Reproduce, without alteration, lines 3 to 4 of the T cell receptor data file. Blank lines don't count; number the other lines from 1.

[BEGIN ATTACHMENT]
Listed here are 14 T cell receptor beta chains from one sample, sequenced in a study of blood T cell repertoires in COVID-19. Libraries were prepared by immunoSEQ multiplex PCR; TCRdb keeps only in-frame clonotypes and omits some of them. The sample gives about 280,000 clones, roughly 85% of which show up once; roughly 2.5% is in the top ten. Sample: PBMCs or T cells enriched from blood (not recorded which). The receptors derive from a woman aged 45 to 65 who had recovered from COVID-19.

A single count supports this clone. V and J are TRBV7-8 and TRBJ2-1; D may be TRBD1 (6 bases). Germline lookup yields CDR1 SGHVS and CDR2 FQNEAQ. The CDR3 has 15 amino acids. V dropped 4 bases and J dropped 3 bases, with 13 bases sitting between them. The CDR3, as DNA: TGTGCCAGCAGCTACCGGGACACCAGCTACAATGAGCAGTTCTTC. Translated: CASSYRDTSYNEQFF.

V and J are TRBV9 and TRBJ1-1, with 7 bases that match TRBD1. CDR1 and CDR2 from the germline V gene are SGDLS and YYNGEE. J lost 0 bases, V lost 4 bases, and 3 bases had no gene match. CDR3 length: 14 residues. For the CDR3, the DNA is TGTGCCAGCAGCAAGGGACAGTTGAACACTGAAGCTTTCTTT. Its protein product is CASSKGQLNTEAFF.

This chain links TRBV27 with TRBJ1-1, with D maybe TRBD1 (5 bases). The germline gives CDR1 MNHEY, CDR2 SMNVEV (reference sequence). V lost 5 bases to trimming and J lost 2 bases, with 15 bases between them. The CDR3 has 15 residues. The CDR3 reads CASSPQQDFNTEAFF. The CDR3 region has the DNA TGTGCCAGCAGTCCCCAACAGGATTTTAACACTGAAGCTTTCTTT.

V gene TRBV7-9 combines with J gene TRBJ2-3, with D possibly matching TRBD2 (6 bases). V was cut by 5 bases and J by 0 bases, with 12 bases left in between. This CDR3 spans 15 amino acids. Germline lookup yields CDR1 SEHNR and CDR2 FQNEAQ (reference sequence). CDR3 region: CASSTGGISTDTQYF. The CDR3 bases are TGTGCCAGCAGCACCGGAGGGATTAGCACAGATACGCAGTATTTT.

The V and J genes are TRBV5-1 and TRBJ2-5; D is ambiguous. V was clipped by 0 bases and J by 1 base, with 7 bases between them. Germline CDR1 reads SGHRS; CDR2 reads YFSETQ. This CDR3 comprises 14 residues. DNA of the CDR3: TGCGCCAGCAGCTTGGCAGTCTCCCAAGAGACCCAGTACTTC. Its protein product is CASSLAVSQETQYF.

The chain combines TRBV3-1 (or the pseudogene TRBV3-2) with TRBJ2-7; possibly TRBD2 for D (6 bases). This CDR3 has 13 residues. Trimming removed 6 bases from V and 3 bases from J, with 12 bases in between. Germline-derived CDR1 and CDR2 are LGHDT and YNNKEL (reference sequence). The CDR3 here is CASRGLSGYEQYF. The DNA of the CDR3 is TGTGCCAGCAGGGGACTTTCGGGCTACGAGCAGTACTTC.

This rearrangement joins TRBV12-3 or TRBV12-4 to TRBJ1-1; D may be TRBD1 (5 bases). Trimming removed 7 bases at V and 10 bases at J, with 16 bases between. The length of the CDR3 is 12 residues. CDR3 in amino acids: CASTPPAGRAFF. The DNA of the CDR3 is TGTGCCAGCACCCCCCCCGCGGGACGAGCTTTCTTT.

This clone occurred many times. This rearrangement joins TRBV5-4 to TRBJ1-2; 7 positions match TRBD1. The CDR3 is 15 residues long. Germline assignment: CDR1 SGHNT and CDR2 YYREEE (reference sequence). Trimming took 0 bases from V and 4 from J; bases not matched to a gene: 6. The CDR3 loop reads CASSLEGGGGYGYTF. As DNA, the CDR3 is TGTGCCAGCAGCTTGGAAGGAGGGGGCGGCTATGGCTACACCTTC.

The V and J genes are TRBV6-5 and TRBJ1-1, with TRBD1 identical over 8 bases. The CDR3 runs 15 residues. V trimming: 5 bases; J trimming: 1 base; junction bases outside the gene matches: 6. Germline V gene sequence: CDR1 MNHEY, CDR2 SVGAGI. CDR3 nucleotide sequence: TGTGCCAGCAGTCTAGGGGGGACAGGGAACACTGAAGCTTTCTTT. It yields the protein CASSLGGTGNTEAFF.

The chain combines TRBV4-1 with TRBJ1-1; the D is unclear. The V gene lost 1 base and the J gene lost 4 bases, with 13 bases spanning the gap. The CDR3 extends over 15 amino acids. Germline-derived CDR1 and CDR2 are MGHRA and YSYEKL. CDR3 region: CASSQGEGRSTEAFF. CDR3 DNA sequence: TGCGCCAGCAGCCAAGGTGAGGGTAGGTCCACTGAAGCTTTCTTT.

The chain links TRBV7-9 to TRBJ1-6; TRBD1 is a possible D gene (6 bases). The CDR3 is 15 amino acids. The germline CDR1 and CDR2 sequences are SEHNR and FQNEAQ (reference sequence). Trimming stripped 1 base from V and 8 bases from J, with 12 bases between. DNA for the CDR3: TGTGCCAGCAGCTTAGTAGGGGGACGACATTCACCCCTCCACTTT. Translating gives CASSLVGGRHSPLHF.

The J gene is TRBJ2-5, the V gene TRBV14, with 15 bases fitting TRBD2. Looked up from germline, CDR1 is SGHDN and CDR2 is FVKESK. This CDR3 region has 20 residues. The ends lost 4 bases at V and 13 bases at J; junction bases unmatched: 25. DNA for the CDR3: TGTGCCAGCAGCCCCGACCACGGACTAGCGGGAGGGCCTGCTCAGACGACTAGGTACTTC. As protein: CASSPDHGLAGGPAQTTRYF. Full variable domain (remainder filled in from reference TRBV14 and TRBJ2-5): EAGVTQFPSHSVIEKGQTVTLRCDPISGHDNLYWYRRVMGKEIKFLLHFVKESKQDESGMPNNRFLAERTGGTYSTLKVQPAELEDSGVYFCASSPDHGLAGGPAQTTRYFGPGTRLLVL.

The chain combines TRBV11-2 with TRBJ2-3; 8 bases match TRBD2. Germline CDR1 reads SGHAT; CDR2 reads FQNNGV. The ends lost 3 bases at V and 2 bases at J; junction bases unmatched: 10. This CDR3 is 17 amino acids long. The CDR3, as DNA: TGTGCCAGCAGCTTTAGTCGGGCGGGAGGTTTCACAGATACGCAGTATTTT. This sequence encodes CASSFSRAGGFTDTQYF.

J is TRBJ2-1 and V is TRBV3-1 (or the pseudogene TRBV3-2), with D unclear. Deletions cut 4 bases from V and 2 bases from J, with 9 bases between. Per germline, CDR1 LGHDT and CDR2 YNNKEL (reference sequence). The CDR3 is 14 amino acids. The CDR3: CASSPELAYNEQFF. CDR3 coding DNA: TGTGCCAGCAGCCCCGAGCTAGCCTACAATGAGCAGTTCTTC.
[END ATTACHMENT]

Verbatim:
V and J are TRBV9 and TRBJ1-1, with 7 bases that match TRBD1. CDR1 and CDR2 from the germline V gene are SGDLS and YYNGEE. J lost 0 bases, V lost 4 bases, and 3 bases had no gene match. CDR3 length: 14 residues. For the CDR3, the DNA is TGTGCCAGCAGCAAGGGACAGTTGAACACTGAAGCTTTCTTT. Its protein product is CASSKGQLNTEAFF.

This chain links TRBV27 with TRBJ1-1, with D maybe TRBD1 (5 bases). The germline gives CDR1 MNHEY, CDR2 SMNVEV (reference sequence). V lost 5 bases to trimming and J lost 2 bases, with 15 bases between them. The CDR3 has 15 residues. The CDR3 reads CASSPQQDFNTEAFF. The CDR3 region has the DNA TGTGCCAGCAGTCCCCAACAGGATTTTAACACTGAAGCTTTCTTT.